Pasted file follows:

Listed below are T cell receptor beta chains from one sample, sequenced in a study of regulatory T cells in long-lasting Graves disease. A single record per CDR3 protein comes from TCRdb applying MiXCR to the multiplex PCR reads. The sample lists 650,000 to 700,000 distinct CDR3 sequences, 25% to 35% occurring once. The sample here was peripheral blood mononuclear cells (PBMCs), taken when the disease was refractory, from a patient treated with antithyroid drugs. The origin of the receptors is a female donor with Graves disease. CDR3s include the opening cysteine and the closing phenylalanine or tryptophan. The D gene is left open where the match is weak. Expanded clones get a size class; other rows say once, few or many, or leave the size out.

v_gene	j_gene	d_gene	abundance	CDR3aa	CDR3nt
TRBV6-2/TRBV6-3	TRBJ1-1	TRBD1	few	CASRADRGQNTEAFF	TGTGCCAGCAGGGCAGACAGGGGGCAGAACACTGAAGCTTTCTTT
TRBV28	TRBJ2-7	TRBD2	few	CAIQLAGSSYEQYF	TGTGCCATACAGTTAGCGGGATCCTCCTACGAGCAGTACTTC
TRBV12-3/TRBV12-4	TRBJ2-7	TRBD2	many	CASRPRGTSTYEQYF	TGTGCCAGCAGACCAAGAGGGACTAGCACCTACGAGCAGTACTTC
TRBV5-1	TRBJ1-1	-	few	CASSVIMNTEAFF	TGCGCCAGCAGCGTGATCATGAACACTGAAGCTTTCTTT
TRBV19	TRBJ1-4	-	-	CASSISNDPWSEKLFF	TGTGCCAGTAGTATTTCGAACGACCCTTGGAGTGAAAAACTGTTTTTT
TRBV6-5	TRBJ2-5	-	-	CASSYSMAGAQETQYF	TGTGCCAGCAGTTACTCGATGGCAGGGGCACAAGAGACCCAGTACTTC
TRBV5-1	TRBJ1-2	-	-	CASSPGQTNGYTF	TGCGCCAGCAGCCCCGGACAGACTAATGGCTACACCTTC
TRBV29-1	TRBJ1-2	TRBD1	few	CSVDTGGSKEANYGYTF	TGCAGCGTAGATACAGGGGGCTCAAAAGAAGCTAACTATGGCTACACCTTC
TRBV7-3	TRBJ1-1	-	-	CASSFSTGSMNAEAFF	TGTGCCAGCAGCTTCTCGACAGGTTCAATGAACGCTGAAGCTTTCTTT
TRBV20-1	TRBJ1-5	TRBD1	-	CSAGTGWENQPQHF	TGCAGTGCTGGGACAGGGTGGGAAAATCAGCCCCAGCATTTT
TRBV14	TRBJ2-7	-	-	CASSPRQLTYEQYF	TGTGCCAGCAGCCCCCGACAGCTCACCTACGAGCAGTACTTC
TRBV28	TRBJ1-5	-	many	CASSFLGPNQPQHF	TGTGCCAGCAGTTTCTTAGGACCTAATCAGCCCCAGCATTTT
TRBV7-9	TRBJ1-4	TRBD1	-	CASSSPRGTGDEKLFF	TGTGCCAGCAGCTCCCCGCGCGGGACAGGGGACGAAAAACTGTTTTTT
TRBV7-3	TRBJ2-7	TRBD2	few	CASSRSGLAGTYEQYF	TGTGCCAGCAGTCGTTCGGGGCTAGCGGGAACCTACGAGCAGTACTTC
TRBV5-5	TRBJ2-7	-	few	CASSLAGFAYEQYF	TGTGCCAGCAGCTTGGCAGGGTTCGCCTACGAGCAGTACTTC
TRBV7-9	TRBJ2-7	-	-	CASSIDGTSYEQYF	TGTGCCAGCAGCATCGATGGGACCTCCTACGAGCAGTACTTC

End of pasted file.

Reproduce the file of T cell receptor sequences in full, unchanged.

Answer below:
Listed below are T cell receptor beta chains from one sample, sequenced in a study of regulatory T cells in long-lasting Graves disease. A single record per CDR3 protein comes from TCRdb applying MiXCR to the multiplex PCR reads. The sample lists 650,000 to 700,000 distinct CDR3 sequences, 25% to 35% occurring once. The sample here was peripheral blood mononuclear cells (PBMCs), taken when the disease was refractory, from a patient treated with antithyroid drugs. The origin of the receptors is a female donor with Graves disease. CDR3s include the opening cysteine and the closing phenylalanine or tryptophan. The D gene is left open where the match is weak. Expanded clones get a size class; other rows say once, few or many, or leave the size out.

v_gene	j_gene	d_gene	abundance	CDR3aa	CDR3nt
TRBV6-2/TRBV6-3	TRBJ1-1	TRBD1	few	CASRADRGQNTEAFF	TGTGCCAGCAGGGCAGACAGGGGGCAGAACACTGAAGCTTTCTTT
TRBV28	TRBJ2-7	TRBD2	few	CAIQLAGSSYEQYF	TGTGCCATACAGTTAGCGGGATCCTCCTACGAGCAGTACTTC
TRBV12-3/TRBV12-4	TRBJ2-7	TRBD2	many	CASRPRGTSTYEQYF	TGTGCCAGCAGACCAAGAGGGACTAGCACCTACGAGCAGTACTTC
TRBV5-1	TRBJ1-1	-	few	CASSVIMNTEAFF	TGCGCCAGCAGCGTGATCATGAACACTGAAGCTTTCTTT
TRBV19	TRBJ1-4	-	-	CASSISNDPWSEKLFF	TGTGCCAGTAGTATTTCGAACGACCCTTGGAGTGAAAAACTGTTTTTT
TRBV6-5	TRBJ2-5	-	-	CASSYSMAGAQETQYF	TGTGCCAGCAGTTACTCGATGGCAGGGGCACAAGAGACCCAGTACTTC
TRBV5-1	TRBJ1-2	-	-	CASSPGQTNGYTF	TGCGCCAGCAGCCCCGGACAGACTAATGGCTACACCTTC
TRBV29-1	TRBJ1-2	TRBD1	few	CSVDTGGSKEANYGYTF	TGCAGCGTAGATACAGGGGGCTCAAAAGAAGCTAACTATGGCTACACCTTC
TRBV7-3	TRBJ1-1	-	-	CASSFSTGSMNAEAFF	TGTGCCAGCAGCTTCTCGACAGGTTCAATGAACGCTGAAGCTTTCTTT
TRBV20-1	TRBJ1-5	TRBD1	-	CSAGTGWENQPQHF	TGCAGTGCTGGGACAGGGTGGGAAAATCAGCCCCAGCATTTT
TRBV14	TRBJ2-7	-	-	CASSPRQLTYEQYF	TGTGCCAGCAGCCCCCGACAGCTCACCTACGAGCAGTACTTC
TRBV28	TRBJ1-5	-	many	CASSFLGPNQPQHF	TGTGCCAGCAGTTTCTTAGGACCTAATCAGCCCCAGCATTTT
TRBV7-9	TRBJ1-4	TRBD1	-	CASSSPRGTGDEKLFF	TGTGCCAGCAGCTCCCCGCGCGGGACAGGGGACGAAAAACTGTTTTTT
TRBV7-3	TRBJ2-7	TRBD2	few	CASSRSGLAGTYEQYF	TGTGCCAGCAGTCGTTCGGGGCTAGCGGGAACCTACGAGCAGTACTTC
TRBV5-5	TRBJ2-7	-	few	CASSLAGFAYEQYF	TGTGCCAGCAGCTTGGCAGGGTTCGCCTACGAGCAGTACTTC
TRBV7-9	TRBJ2-7	-	-	CASSIDGTSYEQYF	TGTGCCAGCAGCATCGATGGGACCTCCTACGAGCAGTACTTC